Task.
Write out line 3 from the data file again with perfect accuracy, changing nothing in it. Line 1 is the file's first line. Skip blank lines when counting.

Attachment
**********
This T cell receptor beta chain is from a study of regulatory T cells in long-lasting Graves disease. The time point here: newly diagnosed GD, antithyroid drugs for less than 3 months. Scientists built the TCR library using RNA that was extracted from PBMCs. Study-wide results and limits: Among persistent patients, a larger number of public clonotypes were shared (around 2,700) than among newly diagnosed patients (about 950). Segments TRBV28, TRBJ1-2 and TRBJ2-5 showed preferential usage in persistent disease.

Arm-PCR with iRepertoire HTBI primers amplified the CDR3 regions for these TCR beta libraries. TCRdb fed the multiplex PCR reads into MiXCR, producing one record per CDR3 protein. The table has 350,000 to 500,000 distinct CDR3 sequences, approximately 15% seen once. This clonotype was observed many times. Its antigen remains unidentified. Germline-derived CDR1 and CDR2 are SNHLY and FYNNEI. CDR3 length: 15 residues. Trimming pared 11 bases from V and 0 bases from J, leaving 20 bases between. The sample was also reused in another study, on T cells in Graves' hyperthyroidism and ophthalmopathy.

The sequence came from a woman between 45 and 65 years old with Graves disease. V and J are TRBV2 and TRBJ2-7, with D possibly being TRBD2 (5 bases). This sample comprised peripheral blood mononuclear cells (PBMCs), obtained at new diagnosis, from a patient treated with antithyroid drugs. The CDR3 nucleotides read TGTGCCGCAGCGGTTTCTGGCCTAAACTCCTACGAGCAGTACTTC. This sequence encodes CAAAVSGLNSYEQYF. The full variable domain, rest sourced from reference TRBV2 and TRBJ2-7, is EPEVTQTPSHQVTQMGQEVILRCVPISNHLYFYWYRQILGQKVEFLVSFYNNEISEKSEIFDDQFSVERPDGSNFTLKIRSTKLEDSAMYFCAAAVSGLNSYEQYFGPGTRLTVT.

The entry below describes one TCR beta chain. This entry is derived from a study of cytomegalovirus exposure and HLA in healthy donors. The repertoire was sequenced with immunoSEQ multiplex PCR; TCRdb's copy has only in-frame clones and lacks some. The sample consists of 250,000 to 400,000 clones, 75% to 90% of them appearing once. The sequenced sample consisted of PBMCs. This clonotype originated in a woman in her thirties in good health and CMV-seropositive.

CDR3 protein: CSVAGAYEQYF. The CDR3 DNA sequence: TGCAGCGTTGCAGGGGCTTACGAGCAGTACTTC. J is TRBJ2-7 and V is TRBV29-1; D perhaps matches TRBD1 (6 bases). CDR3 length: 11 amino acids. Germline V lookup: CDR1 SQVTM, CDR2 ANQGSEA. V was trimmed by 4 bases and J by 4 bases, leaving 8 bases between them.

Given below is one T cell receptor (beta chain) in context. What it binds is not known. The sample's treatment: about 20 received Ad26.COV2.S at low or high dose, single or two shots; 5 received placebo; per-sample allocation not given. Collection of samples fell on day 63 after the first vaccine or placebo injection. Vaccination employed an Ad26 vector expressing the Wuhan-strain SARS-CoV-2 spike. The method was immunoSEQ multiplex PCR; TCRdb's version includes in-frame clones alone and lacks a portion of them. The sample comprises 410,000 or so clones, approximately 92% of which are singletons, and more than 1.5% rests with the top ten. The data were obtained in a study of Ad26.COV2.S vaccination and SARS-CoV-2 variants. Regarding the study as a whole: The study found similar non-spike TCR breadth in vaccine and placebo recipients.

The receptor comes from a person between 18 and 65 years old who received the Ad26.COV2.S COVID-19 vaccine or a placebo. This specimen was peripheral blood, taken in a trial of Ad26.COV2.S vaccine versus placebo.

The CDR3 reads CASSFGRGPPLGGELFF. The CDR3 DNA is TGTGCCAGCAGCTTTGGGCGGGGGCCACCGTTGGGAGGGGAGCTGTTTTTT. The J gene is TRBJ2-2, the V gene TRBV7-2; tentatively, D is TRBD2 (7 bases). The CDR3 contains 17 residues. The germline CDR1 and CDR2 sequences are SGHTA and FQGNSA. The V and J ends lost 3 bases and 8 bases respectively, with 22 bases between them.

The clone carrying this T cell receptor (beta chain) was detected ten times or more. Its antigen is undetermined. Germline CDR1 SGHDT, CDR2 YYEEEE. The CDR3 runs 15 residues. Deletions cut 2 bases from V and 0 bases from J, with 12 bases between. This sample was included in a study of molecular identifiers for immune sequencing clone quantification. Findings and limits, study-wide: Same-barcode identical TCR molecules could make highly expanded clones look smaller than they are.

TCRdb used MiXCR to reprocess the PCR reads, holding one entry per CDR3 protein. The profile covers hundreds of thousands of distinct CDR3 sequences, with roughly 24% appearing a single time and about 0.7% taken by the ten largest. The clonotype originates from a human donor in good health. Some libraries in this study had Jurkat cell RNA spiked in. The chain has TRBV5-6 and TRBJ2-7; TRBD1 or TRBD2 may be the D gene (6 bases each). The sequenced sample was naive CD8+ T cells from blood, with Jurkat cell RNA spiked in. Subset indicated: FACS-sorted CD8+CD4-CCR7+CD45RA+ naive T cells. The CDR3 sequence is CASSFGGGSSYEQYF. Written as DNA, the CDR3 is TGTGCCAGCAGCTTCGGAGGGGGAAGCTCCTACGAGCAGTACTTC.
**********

The sequence came from a woman between 45 and 65 years old with Graves disease. V and J are TRBV2 and TRBJ2-7, with D possibly being TRBD2 (5 bases). This sample comprised peripheral blood mononuclear cells (PBMCs), obtained at new diagnosis, from a patient treated with antithyroid drugs. The CDR3 nucleotides read TGTGCCGCAGCGGTTTCTGGCCTAAACTCCTACGAGCAGTACTTC. This sequence encodes CAAAVSGLNSYEQYF. The full variable domain, rest sourced from reference TRBV2 and TRBJ2-7, is EPEVTQTPSHQVTQMGQEVILRCVPISNHLYFYWYRQILGQKVEFLVSFYNNEISEKSEIFDDQFSVERPDGSNFTLKIRSTKLEDSAMYFCAAAVSGLNSYEQYFGPGTRLTVT.